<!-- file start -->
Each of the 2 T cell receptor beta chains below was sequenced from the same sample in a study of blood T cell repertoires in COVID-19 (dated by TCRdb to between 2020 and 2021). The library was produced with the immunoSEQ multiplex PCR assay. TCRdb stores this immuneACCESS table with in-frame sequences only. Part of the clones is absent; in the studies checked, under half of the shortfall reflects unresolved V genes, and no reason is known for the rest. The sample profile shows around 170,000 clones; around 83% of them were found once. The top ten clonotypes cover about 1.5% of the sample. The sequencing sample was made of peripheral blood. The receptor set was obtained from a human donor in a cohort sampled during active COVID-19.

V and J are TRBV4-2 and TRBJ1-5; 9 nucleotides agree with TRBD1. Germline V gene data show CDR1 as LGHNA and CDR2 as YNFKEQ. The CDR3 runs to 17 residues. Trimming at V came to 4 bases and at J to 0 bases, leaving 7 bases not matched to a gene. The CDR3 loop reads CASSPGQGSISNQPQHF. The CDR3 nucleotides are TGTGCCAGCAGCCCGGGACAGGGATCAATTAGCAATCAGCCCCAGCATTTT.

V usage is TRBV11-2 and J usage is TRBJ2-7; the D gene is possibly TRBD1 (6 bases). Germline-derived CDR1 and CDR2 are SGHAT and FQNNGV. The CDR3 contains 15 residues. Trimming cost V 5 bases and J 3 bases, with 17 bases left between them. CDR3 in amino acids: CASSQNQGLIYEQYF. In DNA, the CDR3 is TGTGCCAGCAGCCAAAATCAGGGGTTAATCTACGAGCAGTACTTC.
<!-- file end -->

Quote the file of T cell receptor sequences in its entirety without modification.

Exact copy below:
Each of the 2 T cell receptor beta chains below was sequenced from the same sample in a study of blood T cell repertoires in COVID-19 (dated by TCRdb to between 2020 and 2021). The library was produced with the immunoSEQ multiplex PCR assay. TCRdb stores this immuneACCESS table with in-frame sequences only. Part of the clones is absent; in the studies checked, under half of the shortfall reflects unresolved V genes, and no reason is known for the rest. The sample profile shows around 170,000 clones; around 83% of them were found once. The top ten clonotypes cover about 1.5% of the sample. The sequencing sample was made of peripheral blood. The receptor set was obtained from a human donor in a cohort sampled during active COVID-19.

V and J are TRBV4-2 and TRBJ1-5; 9 nucleotides agree with TRBD1. Germline V gene data show CDR1 as LGHNA and CDR2 as YNFKEQ. The CDR3 runs to 17 residues. Trimming at V came to 4 bases and at J to 0 bases, leaving 7 bases not matched to a gene. The CDR3 loop reads CASSPGQGSISNQPQHF. The CDR3 nucleotides are TGTGCCAGCAGCCCGGGACAGGGATCAATTAGCAATCAGCCCCAGCATTTT.

V usage is TRBV11-2 and J usage is TRBJ2-7; the D gene is possibly TRBD1 (6 bases). Germline-derived CDR1 and CDR2 are SGHAT and FQNNGV. The CDR3 contains 15 residues. Trimming cost V 5 bases and J 3 bases, with 17 bases left between them. CDR3 in amino acids: CASSQNQGLIYEQYF. In DNA, the CDR3 is TGTGCCAGCAGCCAAAATCAGGGGTTAATCTACGAGCAGTACTTC.